2017-02-08T08:20:14ZDuran, FranciscoMoreno Delgado, AntonioOrejas Valdés, FernandoZschaler, SteffenDomain-specific languages (DSLs) become more useful the more specific they are to a particular domain. The resulting need for developing a substantial number of DSLs can only be satisfied if DSL development can be made as efficient as possible. One way in which to address this challenge is by enabling the reuse of (partial) DSLs in the construction of new DSLs. Reuse of DSLs builds on two foundations: a notion of DSL composition and theoretical results ensuring the safeness of composing DSLs with respect to the semantics of the component DSLs.
Given a graph-grammar formalisation of DSLs, in this paper, we build on graph transformation system morphisms to define parameterised DSLs and their instantiation by an amalgamation construction. Results on the protection of the behaviour along the induced morphisms allow us to safely reuse and combine definitions of DSLs to build more complex ones. We illustrate our proposal in e-Motions for a DSL for production-line systems and three independent DSLs for describing non-functional properties, namely response time, throughput, and failure rate.Comparing MapReduce and pipeline implementations for counting triangles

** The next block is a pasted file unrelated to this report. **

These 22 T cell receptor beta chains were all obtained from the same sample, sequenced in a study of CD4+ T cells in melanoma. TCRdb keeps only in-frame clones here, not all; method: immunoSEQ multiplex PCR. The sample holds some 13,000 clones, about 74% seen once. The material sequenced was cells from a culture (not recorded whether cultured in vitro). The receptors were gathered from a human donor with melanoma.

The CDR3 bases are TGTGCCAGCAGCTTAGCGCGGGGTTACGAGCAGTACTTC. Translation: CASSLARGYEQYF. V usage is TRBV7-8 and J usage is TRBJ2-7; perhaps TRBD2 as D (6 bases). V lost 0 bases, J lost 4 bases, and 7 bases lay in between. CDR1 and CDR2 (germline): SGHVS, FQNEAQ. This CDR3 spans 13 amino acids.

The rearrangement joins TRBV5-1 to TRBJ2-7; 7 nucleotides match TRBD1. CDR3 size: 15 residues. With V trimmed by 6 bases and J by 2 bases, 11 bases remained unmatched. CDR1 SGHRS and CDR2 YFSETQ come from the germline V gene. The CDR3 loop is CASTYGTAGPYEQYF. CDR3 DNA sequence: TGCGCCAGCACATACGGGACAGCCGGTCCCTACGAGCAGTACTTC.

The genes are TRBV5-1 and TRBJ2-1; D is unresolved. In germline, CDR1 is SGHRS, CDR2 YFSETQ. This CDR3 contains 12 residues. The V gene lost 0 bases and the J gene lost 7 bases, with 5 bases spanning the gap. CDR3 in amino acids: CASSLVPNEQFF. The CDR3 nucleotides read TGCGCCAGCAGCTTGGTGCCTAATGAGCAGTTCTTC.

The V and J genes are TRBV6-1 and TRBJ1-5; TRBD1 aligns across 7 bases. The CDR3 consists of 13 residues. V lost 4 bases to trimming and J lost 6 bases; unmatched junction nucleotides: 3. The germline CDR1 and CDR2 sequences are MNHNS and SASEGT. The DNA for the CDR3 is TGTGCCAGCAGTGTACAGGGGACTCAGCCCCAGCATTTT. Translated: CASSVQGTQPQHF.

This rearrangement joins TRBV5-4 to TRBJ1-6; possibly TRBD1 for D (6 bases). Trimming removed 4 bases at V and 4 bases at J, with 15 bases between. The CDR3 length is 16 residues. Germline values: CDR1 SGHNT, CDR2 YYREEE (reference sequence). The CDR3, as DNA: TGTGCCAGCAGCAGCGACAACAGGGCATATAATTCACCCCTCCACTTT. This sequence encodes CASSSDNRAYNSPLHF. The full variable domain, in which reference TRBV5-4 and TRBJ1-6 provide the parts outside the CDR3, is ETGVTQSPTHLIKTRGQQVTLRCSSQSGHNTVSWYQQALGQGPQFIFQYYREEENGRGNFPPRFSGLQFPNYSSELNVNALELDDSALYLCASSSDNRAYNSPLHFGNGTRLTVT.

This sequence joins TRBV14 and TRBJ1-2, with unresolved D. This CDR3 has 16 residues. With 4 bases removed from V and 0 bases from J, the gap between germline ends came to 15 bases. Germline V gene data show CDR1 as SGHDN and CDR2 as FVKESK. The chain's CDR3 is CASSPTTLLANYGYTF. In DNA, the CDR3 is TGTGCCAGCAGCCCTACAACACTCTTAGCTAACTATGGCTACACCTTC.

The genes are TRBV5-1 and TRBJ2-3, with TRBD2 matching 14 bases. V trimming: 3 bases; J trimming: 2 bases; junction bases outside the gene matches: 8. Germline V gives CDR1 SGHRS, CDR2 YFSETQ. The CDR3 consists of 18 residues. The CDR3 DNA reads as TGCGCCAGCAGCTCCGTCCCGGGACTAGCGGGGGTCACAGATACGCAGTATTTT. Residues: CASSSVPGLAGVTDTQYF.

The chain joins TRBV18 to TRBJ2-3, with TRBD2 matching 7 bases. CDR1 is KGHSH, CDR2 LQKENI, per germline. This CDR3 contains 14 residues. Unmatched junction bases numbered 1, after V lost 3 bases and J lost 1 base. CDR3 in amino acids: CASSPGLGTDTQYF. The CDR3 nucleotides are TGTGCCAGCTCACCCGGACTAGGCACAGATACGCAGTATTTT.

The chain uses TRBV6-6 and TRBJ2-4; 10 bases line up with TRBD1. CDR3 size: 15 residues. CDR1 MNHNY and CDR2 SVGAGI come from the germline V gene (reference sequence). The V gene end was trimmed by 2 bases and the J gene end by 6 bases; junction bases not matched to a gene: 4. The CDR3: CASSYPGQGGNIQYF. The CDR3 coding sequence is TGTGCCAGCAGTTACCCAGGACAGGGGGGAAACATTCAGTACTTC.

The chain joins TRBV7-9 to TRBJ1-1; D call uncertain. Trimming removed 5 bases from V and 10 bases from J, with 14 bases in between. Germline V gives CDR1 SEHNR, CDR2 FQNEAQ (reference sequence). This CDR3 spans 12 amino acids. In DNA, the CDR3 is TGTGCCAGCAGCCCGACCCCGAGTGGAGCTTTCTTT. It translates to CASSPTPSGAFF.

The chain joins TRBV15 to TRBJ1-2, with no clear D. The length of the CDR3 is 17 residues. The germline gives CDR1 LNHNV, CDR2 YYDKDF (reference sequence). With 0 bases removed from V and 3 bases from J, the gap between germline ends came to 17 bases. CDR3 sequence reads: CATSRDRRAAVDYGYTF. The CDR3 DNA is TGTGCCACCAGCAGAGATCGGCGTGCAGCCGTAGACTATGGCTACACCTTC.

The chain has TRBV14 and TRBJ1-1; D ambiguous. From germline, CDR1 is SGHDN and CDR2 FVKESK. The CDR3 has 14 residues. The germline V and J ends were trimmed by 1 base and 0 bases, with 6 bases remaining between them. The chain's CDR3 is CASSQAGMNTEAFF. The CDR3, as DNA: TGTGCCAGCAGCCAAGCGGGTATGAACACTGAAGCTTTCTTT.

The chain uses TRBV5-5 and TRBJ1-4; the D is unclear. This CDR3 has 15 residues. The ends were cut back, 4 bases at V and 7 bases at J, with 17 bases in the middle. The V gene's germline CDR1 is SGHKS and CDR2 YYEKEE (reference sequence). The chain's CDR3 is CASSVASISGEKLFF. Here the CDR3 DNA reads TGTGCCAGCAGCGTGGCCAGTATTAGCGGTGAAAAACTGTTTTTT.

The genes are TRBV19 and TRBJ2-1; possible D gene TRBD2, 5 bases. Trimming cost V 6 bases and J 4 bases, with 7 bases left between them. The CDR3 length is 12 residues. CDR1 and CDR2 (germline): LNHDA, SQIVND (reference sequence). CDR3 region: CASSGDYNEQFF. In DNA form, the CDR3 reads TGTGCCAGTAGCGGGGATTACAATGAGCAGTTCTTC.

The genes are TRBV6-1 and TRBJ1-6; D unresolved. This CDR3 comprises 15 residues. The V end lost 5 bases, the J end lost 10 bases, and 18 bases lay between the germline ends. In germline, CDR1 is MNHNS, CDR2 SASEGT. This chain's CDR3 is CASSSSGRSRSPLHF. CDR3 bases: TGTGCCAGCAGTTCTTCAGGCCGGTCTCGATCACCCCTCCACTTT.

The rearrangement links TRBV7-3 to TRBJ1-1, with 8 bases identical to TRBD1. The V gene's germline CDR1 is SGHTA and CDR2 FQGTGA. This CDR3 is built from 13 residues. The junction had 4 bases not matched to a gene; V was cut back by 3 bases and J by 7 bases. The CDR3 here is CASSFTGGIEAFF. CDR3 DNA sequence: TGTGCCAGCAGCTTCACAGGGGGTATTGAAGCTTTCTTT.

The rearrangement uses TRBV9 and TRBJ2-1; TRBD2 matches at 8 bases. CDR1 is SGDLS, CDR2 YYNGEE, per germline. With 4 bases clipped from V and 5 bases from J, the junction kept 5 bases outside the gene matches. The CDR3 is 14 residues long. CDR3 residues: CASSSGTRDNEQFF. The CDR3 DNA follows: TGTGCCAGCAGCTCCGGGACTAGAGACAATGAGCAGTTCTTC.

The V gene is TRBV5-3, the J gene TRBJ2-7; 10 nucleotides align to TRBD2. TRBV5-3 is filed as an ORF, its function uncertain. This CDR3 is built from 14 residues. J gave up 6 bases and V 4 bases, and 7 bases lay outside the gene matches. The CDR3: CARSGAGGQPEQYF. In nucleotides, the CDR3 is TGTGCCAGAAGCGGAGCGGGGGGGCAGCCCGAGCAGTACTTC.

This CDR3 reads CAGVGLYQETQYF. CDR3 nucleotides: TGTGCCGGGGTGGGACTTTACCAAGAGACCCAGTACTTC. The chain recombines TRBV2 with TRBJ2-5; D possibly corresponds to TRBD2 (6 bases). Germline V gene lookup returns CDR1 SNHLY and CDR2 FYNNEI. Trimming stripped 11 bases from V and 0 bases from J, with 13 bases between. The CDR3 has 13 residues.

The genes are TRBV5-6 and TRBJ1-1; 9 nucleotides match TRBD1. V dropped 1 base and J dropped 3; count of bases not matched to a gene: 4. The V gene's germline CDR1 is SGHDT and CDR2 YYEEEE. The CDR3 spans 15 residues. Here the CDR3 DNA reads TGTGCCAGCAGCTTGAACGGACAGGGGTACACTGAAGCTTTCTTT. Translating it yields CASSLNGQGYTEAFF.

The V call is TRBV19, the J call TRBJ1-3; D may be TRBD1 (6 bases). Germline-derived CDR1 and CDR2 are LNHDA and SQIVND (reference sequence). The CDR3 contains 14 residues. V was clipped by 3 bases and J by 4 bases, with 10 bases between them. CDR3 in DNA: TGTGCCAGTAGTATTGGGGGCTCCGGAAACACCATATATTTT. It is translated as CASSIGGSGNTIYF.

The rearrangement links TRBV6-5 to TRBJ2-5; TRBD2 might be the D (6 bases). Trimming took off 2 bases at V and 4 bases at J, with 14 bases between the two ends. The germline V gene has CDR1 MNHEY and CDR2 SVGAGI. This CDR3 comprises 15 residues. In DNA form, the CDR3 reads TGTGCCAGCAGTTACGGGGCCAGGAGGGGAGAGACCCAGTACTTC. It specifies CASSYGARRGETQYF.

http://hdl.handle.net/2117/100579
Comparing MapReduce and pipeline implementations for counting triangles
Pasarella Sánchez, Ana Edelmira; Vidal Serodio, Maria Esther; Zoltan, Cristina
A generalized method to define the Divide & Conquer paradigm in order to have processors acting on its own data and scheduled in a
parallel fashion. MapReduce is a programming model that follows this paradigm, and allows for the definition of efficient solutions by both decomposing a problem into steps on subsets of the input data
and combining the results of each step to produce final results. Albeit used for the implementation of a wide variety of computational problems, MapReduce performance can be negatively affected
whenever the replication factor grows or the size of the input is larger than the resources available at each processor. In this paper we show an alternative approach to implement the Divide & Conquer
paradigm, named pipeline. The main features of pipeline are illustrated on a parallel implementation of the well-known problem of counting triangles in a graph. This problem is especially interesting either when the input graph does not fit in memory or is dynamically generated. To evaluate the properties of pipeline, a dynamic pipeline of processes and an ad-hoc version of MapReduce are implemented in the language Go, exploiting its ability to deal with channels and spawned processes.